Podcast: Download (Duration: 17:33 — 12.1MB)
In the December 14, 2007, issue of the journal Science, chemical oceanographers report that carbon emissions from human activities are not only heating up our planet, but the ocean chemistry is changing so much that if the CO2 build up continues at the current rate, by the year 2050, no coral reefs will be alive. That’s only 42 years from now. One of the coral reef research scientists is Ken Caldeira, Ph.D., and Chemical Oceanographer at the Carnegie Institution for Science in Stanford University’s Dept. of Global Ecology. He and his colleagues say, “If atmospheric CO2 stabilizes at 550 ppm – and even that would take concerted international effort to achieve – no existing coral reef will remain in such an environment.”
Podcast: Download (Duration: 21:19 — 19.6MB)
A sobering satellite study shows it was warm enough for a week or two in January 2005 for Western Antarctica ice to melt over an area as big as California. Such a huge ice melt in western Antarctica is unprecedented and could mean that global warming is even getting to the thick ice of the South Pole.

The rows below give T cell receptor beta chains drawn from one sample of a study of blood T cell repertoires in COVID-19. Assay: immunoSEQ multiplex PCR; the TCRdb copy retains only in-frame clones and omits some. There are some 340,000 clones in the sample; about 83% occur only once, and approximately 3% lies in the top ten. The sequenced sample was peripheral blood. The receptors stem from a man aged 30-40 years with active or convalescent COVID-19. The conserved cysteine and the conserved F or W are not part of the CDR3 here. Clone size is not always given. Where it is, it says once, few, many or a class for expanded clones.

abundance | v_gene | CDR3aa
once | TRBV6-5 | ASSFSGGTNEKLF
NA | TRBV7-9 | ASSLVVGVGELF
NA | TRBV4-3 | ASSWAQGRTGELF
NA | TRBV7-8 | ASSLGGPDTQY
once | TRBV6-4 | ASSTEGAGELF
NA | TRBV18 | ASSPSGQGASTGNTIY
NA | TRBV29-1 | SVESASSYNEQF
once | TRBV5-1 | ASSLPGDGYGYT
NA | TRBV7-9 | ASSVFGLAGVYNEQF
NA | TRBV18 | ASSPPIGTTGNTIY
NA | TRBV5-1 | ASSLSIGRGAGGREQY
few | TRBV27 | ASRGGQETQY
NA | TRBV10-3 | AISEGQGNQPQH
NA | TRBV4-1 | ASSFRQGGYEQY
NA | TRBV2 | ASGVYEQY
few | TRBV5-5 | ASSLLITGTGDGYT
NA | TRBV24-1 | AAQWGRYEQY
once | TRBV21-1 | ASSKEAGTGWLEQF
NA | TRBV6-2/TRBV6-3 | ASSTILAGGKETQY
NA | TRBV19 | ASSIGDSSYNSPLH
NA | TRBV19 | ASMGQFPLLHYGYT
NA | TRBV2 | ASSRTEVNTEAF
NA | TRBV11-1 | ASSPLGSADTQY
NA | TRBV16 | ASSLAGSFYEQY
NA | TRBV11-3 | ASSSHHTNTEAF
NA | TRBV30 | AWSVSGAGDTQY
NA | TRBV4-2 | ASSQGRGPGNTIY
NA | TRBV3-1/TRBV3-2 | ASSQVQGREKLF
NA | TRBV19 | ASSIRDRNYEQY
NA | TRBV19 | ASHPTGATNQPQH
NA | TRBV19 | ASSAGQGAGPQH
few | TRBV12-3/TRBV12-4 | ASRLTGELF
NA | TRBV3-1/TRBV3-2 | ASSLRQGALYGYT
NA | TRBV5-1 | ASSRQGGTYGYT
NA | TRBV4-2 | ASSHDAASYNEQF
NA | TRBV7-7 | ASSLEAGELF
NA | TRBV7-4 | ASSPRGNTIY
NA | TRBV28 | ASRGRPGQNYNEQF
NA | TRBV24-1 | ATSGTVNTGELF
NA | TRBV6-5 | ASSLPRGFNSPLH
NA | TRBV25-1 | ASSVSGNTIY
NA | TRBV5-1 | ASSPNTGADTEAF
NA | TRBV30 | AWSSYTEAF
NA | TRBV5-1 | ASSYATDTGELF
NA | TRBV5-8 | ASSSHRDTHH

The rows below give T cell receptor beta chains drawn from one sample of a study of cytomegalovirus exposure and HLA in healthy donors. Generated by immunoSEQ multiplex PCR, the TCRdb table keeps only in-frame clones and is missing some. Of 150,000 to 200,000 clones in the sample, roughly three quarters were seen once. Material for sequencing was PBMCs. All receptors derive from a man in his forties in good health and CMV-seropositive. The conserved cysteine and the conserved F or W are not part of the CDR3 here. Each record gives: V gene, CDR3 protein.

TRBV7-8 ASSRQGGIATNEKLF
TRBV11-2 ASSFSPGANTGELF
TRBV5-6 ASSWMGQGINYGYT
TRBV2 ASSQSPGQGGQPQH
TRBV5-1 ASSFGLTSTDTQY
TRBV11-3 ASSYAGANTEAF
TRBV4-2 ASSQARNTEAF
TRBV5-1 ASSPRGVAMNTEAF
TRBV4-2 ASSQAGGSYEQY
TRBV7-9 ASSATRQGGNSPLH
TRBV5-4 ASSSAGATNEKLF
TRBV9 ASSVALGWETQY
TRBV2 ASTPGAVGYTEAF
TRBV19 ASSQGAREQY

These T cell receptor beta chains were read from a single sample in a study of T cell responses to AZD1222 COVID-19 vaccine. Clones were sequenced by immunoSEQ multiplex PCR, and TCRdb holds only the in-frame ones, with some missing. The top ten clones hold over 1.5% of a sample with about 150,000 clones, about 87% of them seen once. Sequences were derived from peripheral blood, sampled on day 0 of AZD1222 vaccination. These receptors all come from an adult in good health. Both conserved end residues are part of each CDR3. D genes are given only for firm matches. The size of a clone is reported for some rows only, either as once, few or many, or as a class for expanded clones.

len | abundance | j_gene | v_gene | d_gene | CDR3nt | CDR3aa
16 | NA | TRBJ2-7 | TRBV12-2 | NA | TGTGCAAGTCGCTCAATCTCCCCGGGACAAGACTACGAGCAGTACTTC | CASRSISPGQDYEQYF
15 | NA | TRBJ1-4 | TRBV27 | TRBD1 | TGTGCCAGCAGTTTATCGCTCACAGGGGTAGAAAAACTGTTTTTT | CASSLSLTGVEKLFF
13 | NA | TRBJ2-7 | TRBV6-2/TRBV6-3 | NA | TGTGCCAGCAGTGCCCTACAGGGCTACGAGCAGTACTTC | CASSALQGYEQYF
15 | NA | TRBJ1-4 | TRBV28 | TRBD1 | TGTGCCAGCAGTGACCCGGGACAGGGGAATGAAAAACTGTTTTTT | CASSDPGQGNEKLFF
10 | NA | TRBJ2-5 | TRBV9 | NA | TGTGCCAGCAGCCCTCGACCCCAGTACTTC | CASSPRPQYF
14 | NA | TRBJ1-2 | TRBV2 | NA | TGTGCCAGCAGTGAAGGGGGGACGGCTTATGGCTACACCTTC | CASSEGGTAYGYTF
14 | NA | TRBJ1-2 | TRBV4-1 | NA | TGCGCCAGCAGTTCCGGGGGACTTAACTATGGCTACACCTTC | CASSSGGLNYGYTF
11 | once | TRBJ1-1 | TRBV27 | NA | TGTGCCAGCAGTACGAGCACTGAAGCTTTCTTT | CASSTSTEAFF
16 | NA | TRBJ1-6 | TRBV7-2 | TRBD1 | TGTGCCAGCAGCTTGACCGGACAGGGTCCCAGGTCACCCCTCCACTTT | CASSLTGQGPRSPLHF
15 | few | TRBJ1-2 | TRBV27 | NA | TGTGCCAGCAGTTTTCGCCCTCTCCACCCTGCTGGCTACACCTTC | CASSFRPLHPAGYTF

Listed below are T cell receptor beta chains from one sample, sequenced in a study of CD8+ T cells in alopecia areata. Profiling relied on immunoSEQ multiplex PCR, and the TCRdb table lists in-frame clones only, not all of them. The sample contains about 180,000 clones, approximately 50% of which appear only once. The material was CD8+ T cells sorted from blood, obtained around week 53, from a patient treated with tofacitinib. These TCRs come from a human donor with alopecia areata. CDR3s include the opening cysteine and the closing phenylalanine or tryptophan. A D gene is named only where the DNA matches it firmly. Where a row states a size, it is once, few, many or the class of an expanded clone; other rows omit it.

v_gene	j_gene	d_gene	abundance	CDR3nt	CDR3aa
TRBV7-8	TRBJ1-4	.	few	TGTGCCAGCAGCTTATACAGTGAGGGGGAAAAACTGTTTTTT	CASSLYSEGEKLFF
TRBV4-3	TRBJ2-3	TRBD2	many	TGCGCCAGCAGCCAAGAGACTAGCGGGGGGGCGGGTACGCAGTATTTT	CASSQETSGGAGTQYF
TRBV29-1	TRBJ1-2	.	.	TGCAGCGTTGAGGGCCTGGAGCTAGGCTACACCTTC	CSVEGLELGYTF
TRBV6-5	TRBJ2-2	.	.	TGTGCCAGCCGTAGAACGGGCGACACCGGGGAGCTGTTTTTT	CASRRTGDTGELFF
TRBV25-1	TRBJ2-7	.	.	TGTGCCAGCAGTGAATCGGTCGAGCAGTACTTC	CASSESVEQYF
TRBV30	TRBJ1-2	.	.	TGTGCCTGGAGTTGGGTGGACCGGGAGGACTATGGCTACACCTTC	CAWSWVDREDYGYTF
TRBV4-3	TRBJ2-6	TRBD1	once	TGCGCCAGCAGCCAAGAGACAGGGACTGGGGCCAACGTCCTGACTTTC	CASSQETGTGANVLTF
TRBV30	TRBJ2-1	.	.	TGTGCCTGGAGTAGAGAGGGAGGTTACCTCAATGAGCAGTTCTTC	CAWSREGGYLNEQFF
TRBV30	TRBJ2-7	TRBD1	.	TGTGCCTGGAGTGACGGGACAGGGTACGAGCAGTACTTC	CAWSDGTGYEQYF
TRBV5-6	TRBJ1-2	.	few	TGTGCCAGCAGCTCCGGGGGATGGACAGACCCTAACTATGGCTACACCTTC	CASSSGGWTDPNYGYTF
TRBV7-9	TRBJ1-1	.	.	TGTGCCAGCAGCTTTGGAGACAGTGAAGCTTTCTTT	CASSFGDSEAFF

Until now, the very cold Antarctic Southern Ocean absorbed into its waters 15% of the worldwide carbon dioxide “sinking” into the Earth’s seas. U.K. scientists have discovered the Southern Ocean is saturated with CO2 absorbed from the atmosphere. That data implies many other regions of the Earth’s oceans must also be saturated with CO2. Does that mean that even more CO2 is getting into the greenhouse gas “blanket” that is warming up our planet?